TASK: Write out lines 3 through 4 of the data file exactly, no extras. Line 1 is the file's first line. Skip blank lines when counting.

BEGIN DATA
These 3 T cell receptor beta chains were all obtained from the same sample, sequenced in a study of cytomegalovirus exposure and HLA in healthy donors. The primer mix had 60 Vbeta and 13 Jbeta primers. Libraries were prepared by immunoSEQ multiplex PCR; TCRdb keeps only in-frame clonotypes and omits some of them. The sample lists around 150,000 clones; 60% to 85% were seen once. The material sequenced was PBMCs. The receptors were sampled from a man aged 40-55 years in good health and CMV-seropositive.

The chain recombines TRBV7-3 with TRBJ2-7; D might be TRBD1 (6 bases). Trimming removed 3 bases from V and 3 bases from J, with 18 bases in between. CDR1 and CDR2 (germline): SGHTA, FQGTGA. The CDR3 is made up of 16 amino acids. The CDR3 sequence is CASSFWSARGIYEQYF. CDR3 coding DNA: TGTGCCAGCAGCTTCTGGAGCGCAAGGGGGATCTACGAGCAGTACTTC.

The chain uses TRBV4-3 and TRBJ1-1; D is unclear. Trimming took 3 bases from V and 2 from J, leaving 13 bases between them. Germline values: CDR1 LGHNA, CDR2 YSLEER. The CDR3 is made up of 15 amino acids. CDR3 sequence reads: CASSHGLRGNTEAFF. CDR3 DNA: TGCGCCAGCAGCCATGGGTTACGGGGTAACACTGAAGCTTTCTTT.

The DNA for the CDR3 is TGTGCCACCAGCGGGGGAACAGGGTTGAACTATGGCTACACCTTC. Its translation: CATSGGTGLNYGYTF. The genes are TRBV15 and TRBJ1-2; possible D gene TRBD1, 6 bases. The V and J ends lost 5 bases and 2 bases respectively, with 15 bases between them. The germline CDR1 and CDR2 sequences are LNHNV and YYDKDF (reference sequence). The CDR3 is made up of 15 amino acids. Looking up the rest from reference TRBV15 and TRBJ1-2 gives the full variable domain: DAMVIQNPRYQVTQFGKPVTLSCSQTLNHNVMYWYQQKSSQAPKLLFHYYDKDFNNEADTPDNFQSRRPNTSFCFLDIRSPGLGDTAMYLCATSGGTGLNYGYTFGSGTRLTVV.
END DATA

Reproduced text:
The chain uses TRBV4-3 and TRBJ1-1; D is unclear. Trimming took 3 bases from V and 2 from J, leaving 13 bases between them. Germline values: CDR1 LGHNA, CDR2 YSLEER. The CDR3 is made up of 15 amino acids. CDR3 sequence reads: CASSHGLRGNTEAFF. CDR3 DNA: TGCGCCAGCAGCCATGGGTTACGGGGTAACACTGAAGCTTTCTTT.

The DNA for the CDR3 is TGTGCCACCAGCGGGGGAACAGGGTTGAACTATGGCTACACCTTC. Its translation: CATSGGTGLNYGYTF. The genes are TRBV15 and TRBJ1-2; possible D gene TRBD1, 6 bases. The V and J ends lost 5 bases and 2 bases respectively, with 15 bases between them. The germline CDR1 and CDR2 sequences are LNHNV and YYDKDF (reference sequence). The CDR3 is made up of 15 amino acids. Looking up the rest from reference TRBV15 and TRBJ1-2 gives the full variable domain: DAMVIQNPRYQVTQFGKPVTLSCSQTLNHNVMYWYQQKSSQAPKLLFHYYDKDFNNEADTPDNFQSRRPNTSFCFLDIRSPGLGDTAMYLCATSGGTGLNYGYTFGSGTRLTVV.